But Darwin's supporters were an aggressive, irritable lot, for the most part. T.H. Huxley, called "Darwin's bulldog" for his aggressive advocacy of Darwin's theory, was the most aggressive and irritable of the lot. Darwin's opponents were equally aggressive and irritable, and huge debates raged in public over Darwin's theory. These were popular events, with common laborers pooling their money so they could buy tickets to see the sparks fly. The competition was as fierce as any sporting event, and almost as popular. But usually Darwin did not take part.

Darwin was a writer, not a debater, and was something of a recluse. His ill health and his reclusiveness have been over stated. He was indeed often ill, possibly with a stress-related, irritable bowel syndrome-like chronic illness. But he also, at least in his youth, climbed mountains and he was active even in old age. At his peak, in the days of the Voyage of the Beagle he would easily qualify as an adventurer as well as a naturalist, venturing into war-torn areas just to study the geology, flora and fauna of the area. Voyage of the Beagle includes gales at sea, Indian raids, bandit attacks, civil wars, massive earthquakes, tsunamis, weeks of hiking in remote wilderness areas, exotic Polynesian adventures, as well as tons of scientific observations.

Darwin was always sociable, never turning away even the most irritating uninvited guest...but he did often use his ill health as an excuse to cut a social event short. He preferred to avoid confrontation. It was well known that if Darwin ever did show up to a debate on evolution, both sides would be more subdued and polite than if he had not come. The sparks did not fly if Darwin participated because Darwin was always polite and was well liked even by many of his theories fiercest enemies.

What strikes me most reading Darwin's works is that he would not be considered a specialist by today's standards. His interests and skills were wide ranging, meaning that he excelled in few. Despite this, he did make very detailed studies of orchids and of insectivorous plants. He did this with little previous experience, made himself an expert by talking to everyone and reading everything, then doing his own experiments. His writings on these subjects astonished the experts of the day with their insights. He would then move on to other, largely unrelated topics. This means in some ways his work is always just a little naïve, often relying on the word of other researchers and naturalists based on letters he would exchange with scientists and observers around the world. I suspect that this means that some of the data he used was dubious. When he did his own experiments it was also naïve, with amateur equipment and testing almost absurd hypotheses. But when he was done with years and years of careful, if naïve, experimentation, his conclusions were well thought out and insightful...and more often than not have been proven right by more modern research.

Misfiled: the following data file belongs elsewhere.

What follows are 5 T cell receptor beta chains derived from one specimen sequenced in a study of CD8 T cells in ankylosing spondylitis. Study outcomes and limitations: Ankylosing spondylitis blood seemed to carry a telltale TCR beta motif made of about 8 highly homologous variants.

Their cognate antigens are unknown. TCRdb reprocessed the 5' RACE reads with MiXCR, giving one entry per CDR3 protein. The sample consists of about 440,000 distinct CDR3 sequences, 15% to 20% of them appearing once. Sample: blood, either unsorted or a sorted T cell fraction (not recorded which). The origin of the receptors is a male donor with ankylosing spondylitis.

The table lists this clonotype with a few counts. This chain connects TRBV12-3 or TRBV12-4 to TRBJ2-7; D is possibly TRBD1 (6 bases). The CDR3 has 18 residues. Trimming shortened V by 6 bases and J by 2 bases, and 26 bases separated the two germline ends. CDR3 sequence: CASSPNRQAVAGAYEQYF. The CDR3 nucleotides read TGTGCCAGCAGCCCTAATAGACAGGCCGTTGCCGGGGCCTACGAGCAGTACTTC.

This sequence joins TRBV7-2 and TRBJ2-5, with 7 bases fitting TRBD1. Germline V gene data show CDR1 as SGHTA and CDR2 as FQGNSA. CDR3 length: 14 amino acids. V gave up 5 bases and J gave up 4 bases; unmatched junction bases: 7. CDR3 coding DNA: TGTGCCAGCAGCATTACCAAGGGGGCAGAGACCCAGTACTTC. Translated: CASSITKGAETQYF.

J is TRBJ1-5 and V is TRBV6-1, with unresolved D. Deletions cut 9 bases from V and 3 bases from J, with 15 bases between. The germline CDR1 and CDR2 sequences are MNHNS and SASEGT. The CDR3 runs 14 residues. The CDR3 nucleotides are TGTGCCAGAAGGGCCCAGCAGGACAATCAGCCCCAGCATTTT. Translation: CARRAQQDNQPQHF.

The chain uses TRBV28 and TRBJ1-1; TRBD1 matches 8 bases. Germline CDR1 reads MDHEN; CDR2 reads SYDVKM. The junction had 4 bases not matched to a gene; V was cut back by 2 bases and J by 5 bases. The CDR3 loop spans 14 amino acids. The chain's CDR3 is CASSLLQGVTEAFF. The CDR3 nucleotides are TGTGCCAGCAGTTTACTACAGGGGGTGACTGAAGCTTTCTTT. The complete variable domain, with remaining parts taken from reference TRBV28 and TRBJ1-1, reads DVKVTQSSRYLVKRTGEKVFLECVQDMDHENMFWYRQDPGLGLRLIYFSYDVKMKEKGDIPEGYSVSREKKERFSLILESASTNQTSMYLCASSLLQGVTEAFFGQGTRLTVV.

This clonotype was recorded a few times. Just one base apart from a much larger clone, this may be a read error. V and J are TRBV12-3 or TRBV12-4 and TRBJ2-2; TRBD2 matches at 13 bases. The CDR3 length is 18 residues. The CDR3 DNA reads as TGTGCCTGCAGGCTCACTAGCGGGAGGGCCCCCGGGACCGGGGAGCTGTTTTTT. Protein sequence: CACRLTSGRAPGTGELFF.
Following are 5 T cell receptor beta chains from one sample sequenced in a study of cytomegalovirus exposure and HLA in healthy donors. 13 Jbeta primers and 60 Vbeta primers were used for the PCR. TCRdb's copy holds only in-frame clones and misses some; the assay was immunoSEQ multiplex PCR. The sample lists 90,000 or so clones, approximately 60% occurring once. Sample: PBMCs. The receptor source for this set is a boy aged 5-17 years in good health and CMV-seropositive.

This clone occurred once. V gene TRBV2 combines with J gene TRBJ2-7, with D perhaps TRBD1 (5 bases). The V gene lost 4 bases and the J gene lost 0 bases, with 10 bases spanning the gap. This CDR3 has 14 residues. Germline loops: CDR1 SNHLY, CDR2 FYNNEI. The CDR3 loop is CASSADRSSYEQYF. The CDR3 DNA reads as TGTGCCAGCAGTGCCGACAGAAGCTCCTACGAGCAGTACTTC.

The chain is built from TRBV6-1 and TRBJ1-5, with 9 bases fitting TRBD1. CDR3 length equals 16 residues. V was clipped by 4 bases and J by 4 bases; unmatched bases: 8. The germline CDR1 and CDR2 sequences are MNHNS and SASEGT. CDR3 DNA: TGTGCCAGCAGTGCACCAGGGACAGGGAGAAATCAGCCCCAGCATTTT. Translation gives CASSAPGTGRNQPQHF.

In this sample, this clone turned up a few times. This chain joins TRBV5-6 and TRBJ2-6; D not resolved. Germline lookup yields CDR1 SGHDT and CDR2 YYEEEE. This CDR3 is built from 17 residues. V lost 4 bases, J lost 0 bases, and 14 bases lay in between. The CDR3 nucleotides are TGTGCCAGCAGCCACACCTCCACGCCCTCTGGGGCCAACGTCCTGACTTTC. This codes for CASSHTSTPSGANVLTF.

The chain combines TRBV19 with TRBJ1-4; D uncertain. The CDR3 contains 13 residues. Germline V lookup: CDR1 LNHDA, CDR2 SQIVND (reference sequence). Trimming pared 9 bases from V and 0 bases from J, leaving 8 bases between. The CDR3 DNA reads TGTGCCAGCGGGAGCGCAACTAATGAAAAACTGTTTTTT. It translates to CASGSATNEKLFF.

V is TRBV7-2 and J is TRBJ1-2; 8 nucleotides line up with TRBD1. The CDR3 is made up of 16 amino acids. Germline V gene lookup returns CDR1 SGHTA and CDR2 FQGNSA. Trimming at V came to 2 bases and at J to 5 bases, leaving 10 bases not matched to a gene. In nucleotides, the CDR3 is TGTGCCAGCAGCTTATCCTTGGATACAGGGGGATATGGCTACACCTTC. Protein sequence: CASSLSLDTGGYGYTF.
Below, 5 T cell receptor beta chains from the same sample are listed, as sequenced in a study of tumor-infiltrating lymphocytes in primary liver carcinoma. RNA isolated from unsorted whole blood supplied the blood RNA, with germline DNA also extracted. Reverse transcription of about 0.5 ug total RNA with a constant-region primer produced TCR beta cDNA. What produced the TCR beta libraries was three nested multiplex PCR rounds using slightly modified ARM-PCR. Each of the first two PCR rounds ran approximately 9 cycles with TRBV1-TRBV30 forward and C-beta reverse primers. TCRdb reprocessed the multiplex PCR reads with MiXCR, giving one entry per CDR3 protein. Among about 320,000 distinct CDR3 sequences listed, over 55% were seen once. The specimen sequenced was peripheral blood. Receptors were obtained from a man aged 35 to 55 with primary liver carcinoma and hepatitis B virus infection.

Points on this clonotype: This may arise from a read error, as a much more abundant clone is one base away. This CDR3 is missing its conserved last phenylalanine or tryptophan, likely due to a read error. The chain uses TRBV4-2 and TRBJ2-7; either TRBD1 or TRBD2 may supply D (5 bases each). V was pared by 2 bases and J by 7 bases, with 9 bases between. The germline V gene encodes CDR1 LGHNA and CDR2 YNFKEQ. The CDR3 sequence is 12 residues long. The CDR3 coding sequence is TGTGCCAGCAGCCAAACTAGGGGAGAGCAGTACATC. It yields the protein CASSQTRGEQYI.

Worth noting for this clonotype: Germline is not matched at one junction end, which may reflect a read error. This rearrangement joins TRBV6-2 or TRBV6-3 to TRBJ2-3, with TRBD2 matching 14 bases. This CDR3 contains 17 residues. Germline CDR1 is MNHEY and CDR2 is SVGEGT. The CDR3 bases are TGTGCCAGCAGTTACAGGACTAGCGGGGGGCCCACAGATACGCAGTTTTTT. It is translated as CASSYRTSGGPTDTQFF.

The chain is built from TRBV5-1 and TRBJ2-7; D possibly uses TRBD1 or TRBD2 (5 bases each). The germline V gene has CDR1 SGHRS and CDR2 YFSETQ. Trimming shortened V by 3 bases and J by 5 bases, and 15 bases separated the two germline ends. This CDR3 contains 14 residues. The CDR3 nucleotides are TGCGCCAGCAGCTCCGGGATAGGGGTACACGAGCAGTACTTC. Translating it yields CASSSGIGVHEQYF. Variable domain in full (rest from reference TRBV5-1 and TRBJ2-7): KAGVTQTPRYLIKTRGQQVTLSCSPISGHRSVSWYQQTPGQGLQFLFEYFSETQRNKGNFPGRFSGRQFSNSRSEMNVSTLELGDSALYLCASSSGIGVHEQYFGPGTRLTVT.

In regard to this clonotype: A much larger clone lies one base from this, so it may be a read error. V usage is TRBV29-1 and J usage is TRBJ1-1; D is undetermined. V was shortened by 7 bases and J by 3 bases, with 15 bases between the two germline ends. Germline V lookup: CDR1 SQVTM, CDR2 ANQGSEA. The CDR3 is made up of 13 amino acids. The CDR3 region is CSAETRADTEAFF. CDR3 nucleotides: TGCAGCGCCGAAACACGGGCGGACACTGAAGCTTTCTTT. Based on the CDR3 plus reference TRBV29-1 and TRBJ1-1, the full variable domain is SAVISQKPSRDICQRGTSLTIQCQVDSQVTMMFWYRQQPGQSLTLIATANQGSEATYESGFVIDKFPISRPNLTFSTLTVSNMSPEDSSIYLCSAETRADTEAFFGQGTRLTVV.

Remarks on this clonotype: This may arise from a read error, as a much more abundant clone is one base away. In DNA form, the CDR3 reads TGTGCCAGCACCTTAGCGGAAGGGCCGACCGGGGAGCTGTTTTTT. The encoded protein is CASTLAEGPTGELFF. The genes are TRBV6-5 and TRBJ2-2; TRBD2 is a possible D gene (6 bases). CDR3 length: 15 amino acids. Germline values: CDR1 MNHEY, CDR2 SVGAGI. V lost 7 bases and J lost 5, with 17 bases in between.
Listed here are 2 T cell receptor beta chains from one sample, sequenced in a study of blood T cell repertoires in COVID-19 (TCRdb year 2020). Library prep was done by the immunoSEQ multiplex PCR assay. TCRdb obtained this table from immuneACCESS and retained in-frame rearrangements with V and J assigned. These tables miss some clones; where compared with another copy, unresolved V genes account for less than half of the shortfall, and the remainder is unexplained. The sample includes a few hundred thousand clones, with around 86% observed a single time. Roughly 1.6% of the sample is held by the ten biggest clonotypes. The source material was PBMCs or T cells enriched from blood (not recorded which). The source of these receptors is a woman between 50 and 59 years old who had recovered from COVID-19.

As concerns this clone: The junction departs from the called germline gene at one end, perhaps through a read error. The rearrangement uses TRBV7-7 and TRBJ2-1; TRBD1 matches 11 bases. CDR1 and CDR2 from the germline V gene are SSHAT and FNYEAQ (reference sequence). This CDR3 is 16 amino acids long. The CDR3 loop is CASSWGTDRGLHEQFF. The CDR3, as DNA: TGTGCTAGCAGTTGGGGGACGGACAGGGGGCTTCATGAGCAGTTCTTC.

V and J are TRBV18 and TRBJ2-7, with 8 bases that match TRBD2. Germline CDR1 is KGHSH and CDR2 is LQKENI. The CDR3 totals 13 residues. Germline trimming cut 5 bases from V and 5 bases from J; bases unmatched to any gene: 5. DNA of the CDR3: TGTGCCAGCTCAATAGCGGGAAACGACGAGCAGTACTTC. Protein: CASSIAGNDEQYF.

I will end by quoting Richard Dawkins from his introduction to the 2003 Everyman's Library edition of Darwin's Origin of Species and Voyage of the Beagle:

"Consider where we would be without Darwin's idea. We'd presumably have some sort of science of biology...We would know that the a human body is a teeming army of cells, a thousand times more numerous than the people in the world; we'd know that every one of these cells is a mass-production molecule-factory packed with the membranous equivalent of miles of sophisticated conveyor belt. We'd know a great deal about how our bodies work, and how the bodies of shrimps, elephants and redwood tress work. We'd be compelled to recognize how complicatedly organisms are fitted to survive in their particular worlds. But we wouldn't have the foggiest idea why. We'd read volumes about living things but wouldn't have a clue about where they came from originally or why they work so efficiently and purposefully. It would undoubtedly be the most baffling problem in biology--probably in the whole of science and philosophy. This was the problem that Darwin decisively solved. We are now as certain as one can ever be in science that a version of Darwin's solution is the correct one.

"The Darwinian solution to the riddle of existence is so powerfully simple, so felicitous to the modern mind, that it is hard for us to understand why it had to wait until the mid-nineteenth century before anyone thought of it...Darwin and Wallace. They alone thought of it."

I hope some folks have found my Darwin Day essays interesting and helpful. And have a happy Darwin Day on Feb. 12th!